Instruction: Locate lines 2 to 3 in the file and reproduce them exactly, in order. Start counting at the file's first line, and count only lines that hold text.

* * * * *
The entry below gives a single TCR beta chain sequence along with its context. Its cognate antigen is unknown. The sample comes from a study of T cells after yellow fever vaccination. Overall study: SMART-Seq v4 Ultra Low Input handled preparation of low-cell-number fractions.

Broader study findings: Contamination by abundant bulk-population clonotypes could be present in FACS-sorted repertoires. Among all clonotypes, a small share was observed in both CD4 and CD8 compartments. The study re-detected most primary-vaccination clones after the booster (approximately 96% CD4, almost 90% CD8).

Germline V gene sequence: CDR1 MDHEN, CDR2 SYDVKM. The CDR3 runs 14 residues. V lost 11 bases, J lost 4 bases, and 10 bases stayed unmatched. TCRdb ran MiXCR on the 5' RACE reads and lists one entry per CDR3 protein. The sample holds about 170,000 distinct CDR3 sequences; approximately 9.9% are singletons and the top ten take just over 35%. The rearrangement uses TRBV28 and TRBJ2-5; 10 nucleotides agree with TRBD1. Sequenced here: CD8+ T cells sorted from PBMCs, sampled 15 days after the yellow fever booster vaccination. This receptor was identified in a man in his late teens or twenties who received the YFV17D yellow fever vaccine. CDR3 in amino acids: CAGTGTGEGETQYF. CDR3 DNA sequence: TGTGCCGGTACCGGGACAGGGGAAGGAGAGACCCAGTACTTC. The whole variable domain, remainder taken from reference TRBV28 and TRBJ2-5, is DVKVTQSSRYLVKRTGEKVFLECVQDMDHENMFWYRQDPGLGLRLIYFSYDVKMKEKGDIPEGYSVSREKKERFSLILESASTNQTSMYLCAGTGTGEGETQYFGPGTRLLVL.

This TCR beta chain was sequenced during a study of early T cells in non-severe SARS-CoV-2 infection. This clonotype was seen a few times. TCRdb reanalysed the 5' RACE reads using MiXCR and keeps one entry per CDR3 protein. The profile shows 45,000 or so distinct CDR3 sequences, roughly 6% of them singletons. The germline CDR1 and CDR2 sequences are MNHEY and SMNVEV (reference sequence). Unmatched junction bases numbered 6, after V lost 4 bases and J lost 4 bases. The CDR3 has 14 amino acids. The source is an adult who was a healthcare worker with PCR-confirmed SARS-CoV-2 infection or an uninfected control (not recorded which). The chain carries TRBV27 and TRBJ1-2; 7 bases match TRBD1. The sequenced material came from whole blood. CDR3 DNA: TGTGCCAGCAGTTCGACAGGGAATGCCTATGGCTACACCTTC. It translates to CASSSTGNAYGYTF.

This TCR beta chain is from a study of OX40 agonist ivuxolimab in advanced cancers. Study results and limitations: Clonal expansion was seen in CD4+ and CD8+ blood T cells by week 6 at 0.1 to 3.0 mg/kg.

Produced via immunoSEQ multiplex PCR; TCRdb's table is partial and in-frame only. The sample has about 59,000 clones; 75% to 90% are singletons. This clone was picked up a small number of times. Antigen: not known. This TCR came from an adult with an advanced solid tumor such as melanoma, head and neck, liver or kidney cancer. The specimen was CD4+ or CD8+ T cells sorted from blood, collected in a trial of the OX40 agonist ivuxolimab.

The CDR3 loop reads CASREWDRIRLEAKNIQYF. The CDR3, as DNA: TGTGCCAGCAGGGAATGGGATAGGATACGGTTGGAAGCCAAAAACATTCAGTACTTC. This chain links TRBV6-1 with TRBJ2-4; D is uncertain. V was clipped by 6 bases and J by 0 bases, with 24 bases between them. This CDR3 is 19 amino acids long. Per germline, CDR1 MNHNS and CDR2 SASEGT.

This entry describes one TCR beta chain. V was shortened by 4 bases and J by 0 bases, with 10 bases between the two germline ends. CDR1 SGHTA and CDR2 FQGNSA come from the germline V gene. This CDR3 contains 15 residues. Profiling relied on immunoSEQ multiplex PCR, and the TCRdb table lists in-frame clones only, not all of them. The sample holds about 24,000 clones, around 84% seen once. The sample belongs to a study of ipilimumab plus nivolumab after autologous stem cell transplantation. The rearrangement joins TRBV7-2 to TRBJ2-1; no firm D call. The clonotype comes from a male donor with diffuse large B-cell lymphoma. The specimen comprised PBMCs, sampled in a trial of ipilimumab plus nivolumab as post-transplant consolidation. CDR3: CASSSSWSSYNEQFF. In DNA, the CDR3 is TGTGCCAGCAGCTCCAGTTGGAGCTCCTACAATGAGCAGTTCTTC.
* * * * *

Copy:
Broader study findings: Contamination by abundant bulk-population clonotypes could be present in FACS-sorted repertoires. Among all clonotypes, a small share was observed in both CD4 and CD8 compartments. The study re-detected most primary-vaccination clones after the booster (approximately 96% CD4, almost 90% CD8).

Germline V gene sequence: CDR1 MDHEN, CDR2 SYDVKM. The CDR3 runs 14 residues. V lost 11 bases, J lost 4 bases, and 10 bases stayed unmatched. TCRdb ran MiXCR on the 5' RACE reads and lists one entry per CDR3 protein. The sample holds about 170,000 distinct CDR3 sequences; approximately 9.9% are singletons and the top ten take just over 35%. The rearrangement uses TRBV28 and TRBJ2-5; 10 nucleotides agree with TRBD1. Sequenced here: CD8+ T cells sorted from PBMCs, sampled 15 days after the yellow fever booster vaccination. This receptor was identified in a man in his late teens or twenties who received the YFV17D yellow fever vaccine. CDR3 in amino acids: CAGTGTGEGETQYF. CDR3 DNA sequence: TGTGCCGGTACCGGGACAGGGGAAGGAGAGACCCAGTACTTC. The whole variable domain, remainder taken from reference TRBV28 and TRBJ2-5, is DVKVTQSSRYLVKRTGEKVFLECVQDMDHENMFWYRQDPGLGLRLIYFSYDVKMKEKGDIPEGYSVSREKKERFSLILESASTNQTSMYLCAGTGTGEGETQYFGPGTRLLVL.